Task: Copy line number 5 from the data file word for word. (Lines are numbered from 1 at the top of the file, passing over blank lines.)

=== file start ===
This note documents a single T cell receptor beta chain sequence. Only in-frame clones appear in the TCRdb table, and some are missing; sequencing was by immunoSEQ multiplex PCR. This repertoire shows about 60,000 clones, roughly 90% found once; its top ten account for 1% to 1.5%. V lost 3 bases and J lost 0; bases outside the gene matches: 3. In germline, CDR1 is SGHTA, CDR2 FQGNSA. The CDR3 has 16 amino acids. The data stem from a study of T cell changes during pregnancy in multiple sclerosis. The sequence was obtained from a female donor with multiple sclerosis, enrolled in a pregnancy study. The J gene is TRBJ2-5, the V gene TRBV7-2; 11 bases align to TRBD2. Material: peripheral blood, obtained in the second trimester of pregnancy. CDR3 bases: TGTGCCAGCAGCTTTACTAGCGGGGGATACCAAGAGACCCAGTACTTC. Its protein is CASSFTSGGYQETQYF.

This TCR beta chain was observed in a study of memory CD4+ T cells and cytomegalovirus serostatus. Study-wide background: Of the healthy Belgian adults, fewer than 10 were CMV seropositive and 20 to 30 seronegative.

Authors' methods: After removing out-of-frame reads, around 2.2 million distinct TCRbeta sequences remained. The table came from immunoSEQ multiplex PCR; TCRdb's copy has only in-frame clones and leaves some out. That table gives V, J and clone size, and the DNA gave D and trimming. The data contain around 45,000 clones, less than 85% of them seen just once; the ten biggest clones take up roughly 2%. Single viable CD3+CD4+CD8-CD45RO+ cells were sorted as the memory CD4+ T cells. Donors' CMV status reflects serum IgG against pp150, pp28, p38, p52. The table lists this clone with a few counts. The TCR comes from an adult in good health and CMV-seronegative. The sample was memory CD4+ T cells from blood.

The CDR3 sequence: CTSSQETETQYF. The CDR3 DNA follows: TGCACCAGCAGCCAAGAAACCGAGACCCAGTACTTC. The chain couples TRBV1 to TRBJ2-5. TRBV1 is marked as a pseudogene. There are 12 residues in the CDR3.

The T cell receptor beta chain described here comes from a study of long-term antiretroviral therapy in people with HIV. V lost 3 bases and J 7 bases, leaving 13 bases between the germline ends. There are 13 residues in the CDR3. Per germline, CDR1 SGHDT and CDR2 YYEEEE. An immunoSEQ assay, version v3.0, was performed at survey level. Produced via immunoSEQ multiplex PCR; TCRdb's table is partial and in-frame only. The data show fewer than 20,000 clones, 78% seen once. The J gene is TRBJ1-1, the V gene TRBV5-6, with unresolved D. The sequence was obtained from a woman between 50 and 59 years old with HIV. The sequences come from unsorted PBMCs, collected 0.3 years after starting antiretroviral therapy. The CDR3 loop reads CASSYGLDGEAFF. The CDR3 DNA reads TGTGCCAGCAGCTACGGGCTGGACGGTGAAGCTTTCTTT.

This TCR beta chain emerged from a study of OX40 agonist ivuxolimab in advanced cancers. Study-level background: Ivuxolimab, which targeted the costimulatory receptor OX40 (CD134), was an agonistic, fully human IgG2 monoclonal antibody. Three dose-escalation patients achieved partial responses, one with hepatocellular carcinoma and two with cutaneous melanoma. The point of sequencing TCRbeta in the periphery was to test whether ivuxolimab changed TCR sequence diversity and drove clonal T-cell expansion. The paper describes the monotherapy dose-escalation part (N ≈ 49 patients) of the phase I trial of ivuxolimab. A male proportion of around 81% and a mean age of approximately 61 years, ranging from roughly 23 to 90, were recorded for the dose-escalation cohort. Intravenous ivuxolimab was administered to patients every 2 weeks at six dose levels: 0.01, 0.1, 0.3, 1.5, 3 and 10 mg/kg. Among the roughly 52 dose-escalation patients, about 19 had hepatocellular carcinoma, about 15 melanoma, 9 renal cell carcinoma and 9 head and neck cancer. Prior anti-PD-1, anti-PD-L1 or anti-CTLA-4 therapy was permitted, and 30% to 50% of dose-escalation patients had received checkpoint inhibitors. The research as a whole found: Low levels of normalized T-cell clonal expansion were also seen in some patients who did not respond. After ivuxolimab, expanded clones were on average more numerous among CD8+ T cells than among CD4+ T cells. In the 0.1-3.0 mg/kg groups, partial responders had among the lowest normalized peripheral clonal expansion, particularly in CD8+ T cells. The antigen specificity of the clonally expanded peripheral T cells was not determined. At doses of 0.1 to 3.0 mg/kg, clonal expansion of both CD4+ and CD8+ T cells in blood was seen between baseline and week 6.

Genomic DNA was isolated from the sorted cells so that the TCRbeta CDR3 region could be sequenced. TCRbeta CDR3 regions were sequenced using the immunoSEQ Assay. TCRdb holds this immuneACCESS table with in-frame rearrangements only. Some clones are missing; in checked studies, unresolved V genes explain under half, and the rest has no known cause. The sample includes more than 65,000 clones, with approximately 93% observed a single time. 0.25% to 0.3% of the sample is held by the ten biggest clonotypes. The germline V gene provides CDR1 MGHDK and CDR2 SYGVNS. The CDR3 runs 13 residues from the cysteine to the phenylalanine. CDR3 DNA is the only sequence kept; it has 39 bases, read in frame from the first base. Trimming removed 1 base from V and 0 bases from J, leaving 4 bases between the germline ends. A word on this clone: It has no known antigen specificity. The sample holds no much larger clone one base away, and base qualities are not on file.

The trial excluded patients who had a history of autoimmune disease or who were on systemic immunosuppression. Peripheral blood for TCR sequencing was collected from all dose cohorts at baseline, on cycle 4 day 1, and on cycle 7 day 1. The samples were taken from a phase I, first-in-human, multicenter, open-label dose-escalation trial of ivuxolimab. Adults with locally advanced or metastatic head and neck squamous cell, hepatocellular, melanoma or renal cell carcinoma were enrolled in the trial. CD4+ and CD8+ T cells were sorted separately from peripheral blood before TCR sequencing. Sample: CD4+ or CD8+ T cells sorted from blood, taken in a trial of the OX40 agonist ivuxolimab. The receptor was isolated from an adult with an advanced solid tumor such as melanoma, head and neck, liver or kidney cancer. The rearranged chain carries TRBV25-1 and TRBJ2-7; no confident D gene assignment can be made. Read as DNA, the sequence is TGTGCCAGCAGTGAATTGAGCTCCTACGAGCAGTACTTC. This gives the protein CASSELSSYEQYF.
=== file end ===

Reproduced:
The T cell receptor beta chain described here comes from a study of long-term antiretroviral therapy in people with HIV. V lost 3 bases and J 7 bases, leaving 13 bases between the germline ends. There are 13 residues in the CDR3. Per germline, CDR1 SGHDT and CDR2 YYEEEE. An immunoSEQ assay, version v3.0, was performed at survey level. Produced via immunoSEQ multiplex PCR; TCRdb's table is partial and in-frame only. The data show fewer than 20,000 clones, 78% seen once. The J gene is TRBJ1-1, the V gene TRBV5-6, with unresolved D. The sequence was obtained from a woman between 50 and 59 years old with HIV. The sequences come from unsorted PBMCs, collected 0.3 years after starting antiretroviral therapy. The CDR3 loop reads CASSYGLDGEAFF. The CDR3 DNA reads TGTGCCAGCAGCTACGGGCTGGACGGTGAAGCTTTCTTT.